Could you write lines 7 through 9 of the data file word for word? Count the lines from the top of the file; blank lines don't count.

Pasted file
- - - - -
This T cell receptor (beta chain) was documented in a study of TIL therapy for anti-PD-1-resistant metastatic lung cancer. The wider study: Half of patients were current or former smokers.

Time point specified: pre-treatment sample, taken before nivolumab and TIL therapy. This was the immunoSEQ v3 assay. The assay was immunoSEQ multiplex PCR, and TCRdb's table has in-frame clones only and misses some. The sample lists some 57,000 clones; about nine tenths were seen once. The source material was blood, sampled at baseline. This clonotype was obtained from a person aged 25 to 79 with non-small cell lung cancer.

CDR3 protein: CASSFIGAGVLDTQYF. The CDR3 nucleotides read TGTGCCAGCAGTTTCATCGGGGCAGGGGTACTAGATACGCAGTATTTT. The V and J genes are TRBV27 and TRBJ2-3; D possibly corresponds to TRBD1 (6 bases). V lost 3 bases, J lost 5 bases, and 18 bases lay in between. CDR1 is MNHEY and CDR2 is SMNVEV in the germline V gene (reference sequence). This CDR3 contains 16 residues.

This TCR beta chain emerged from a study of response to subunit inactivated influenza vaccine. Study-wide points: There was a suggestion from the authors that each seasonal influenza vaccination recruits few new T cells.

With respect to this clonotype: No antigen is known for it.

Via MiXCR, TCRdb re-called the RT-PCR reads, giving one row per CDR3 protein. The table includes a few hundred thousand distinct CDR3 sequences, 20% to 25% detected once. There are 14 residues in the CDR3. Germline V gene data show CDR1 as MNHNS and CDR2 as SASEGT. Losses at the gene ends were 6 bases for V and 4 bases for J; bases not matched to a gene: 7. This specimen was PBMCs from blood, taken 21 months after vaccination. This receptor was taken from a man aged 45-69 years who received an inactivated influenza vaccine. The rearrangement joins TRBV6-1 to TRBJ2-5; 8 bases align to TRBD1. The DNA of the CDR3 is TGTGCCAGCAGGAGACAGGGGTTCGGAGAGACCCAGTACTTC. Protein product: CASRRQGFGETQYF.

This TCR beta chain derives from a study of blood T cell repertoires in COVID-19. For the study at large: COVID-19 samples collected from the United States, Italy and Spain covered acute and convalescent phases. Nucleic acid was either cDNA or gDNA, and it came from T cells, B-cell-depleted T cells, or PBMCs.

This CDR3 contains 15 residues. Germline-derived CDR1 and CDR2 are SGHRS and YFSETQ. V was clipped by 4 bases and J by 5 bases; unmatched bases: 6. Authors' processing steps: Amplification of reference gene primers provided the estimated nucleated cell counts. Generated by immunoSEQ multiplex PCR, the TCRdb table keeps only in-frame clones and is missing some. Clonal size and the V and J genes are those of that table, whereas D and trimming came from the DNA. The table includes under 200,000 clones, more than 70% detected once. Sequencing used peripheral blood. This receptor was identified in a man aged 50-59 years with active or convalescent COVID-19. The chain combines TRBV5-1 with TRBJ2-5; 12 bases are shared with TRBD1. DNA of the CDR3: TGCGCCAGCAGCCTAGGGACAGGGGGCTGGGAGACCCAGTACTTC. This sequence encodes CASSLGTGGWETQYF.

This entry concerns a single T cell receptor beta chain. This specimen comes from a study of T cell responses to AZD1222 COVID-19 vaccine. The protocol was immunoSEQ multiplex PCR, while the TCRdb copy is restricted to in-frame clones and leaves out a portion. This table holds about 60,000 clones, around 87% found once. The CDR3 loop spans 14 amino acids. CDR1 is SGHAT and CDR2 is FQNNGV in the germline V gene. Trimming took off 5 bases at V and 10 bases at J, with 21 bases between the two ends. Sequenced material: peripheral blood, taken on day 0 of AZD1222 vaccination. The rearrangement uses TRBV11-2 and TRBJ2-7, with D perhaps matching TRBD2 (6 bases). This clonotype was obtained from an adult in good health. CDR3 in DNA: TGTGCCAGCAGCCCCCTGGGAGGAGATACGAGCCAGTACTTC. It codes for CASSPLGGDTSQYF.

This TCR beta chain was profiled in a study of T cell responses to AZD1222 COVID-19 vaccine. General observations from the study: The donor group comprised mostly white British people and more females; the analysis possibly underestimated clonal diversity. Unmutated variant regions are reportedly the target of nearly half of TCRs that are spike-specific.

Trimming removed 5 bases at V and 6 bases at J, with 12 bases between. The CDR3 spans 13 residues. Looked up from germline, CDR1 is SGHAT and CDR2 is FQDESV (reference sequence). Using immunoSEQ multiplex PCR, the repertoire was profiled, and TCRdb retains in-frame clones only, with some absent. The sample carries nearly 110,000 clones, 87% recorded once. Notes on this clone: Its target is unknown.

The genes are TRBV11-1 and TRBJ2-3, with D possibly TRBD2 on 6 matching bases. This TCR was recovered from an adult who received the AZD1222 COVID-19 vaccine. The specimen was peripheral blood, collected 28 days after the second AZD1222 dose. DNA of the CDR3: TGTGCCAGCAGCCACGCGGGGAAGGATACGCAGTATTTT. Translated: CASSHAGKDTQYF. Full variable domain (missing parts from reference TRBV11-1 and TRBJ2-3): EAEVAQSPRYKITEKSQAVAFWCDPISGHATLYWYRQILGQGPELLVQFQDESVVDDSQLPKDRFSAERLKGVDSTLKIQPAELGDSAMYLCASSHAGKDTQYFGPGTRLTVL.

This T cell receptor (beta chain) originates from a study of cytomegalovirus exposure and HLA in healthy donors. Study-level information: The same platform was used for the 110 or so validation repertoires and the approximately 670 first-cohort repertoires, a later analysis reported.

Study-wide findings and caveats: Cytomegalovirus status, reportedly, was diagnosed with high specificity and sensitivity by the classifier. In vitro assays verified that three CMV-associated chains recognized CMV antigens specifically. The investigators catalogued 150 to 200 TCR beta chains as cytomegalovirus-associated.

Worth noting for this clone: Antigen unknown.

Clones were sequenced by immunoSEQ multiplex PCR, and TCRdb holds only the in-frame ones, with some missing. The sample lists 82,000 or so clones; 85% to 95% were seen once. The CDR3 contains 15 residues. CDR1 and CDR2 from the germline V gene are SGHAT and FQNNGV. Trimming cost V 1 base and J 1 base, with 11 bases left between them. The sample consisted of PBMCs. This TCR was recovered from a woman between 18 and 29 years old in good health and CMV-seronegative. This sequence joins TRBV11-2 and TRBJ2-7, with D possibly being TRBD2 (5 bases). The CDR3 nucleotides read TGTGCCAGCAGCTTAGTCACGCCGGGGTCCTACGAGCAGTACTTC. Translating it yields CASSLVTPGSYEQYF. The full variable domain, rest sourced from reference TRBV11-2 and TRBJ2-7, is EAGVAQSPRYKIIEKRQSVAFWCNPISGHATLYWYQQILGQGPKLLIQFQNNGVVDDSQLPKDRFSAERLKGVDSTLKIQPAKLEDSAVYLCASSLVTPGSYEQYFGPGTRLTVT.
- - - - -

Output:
This TCR beta chain derives from a study of blood T cell repertoires in COVID-19. For the study at large: COVID-19 samples collected from the United States, Italy and Spain covered acute and convalescent phases. Nucleic acid was either cDNA or gDNA, and it came from T cells, B-cell-depleted T cells, or PBMCs.

This CDR3 contains 15 residues. Germline-derived CDR1 and CDR2 are SGHRS and YFSETQ. V was clipped by 4 bases and J by 5 bases; unmatched bases: 6. Authors' processing steps: Amplification of reference gene primers provided the estimated nucleated cell counts. Generated by immunoSEQ multiplex PCR, the TCRdb table keeps only in-frame clones and is missing some. Clonal size and the V and J genes are those of that table, whereas D and trimming came from the DNA. The table includes under 200,000 clones, more than 70% detected once. Sequencing used peripheral blood. This receptor was identified in a man aged 50-59 years with active or convalescent COVID-19. The chain combines TRBV5-1 with TRBJ2-5; 12 bases are shared with TRBD1. DNA of the CDR3: TGCGCCAGCAGCCTAGGGACAGGGGGCTGGGAGACCCAGTACTTC. This sequence encodes CASSLGTGGWETQYF.

This entry concerns a single T cell receptor beta chain. This specimen comes from a study of T cell responses to AZD1222 COVID-19 vaccine. The protocol was immunoSEQ multiplex PCR, while the TCRdb copy is restricted to in-frame clones and leaves out a portion. This table holds about 60,000 clones, around 87% found once. The CDR3 loop spans 14 amino acids. CDR1 is SGHAT and CDR2 is FQNNGV in the germline V gene. Trimming took off 5 bases at V and 10 bases at J, with 21 bases between the two ends. Sequenced material: peripheral blood, taken on day 0 of AZD1222 vaccination. The rearrangement uses TRBV11-2 and TRBJ2-7, with D perhaps matching TRBD2 (6 bases). This clonotype was obtained from an adult in good health. CDR3 in DNA: TGTGCCAGCAGCCCCCTGGGAGGAGATACGAGCCAGTACTTC. It codes for CASSPLGGDTSQYF.